One thing I have been trying to include in my schedule as much as possible during this unique time is habits that help my body and mind feel a little more relaxed and that I enjoy. For me that is trying to stretch a little bit every day (let’s be honest every few days) and try to get outside for some fresh air. Luckily we live kiddy corner to a beautiful provincial park with great accessible pathways. We’ve just started getting warm weather here in Calgary and I have been taking advantage of the weather to explore my community in my power chair for the first time. It’s been eye-opening as to how inaccessible even a stroll through the community can be (I see you developers who don’t install curb cuts).
How has this experience been for you? How has more #AccessFromHome of businesses or services been helpful for you as an entrepreneur?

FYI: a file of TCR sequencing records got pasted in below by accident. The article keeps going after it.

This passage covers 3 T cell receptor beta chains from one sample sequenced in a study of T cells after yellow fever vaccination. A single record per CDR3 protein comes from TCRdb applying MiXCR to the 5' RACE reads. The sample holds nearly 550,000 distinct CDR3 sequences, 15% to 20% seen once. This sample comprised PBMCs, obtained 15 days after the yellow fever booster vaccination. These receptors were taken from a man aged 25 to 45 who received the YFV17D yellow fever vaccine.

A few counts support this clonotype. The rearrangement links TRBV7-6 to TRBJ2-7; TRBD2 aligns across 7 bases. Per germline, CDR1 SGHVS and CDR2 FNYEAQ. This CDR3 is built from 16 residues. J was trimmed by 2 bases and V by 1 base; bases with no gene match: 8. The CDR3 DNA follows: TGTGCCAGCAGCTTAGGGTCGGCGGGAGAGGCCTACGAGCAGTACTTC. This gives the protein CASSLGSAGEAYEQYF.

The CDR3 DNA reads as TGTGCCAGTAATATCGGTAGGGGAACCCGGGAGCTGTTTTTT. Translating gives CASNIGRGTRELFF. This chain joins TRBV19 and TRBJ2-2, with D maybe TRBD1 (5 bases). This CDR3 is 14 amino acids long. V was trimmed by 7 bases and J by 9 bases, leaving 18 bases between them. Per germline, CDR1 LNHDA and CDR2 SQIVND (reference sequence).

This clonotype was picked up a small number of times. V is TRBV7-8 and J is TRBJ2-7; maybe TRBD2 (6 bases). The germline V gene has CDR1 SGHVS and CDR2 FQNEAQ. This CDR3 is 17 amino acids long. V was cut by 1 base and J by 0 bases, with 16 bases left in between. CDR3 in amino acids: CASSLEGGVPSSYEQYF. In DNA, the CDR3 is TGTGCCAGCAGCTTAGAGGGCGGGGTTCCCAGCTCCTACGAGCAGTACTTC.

Being a new chair user, but having had limitations due to my health for several years, before forced work from home, there were a lot of challenges I was facing as a disabled entrepreneur that I was just learning to navigate. From needing to ensure that the coffee shop or co-working space they recommended for a meeting was accessible (hint: a lot of them are not), to arranging a ride to and from as I am not currently comfortable driving (and finding a place to drop me off and unload my wheelchair), to needing to carefully schedule my week to ensure adequate rest days between days I needed to leave the house. Generally people don’t understand the extra work that goes into a simple coffee meeting as someone with a disability or chronic illness. For most people, a coffee meeting is just another thing they slot into their daily schedule, perhaps even a nice little break to get out of the office, but for me, there is a lot more involved, and that one-hour coffee meeting will likely take all of my energy for the day, meaning that it is the only thing I will be able to do.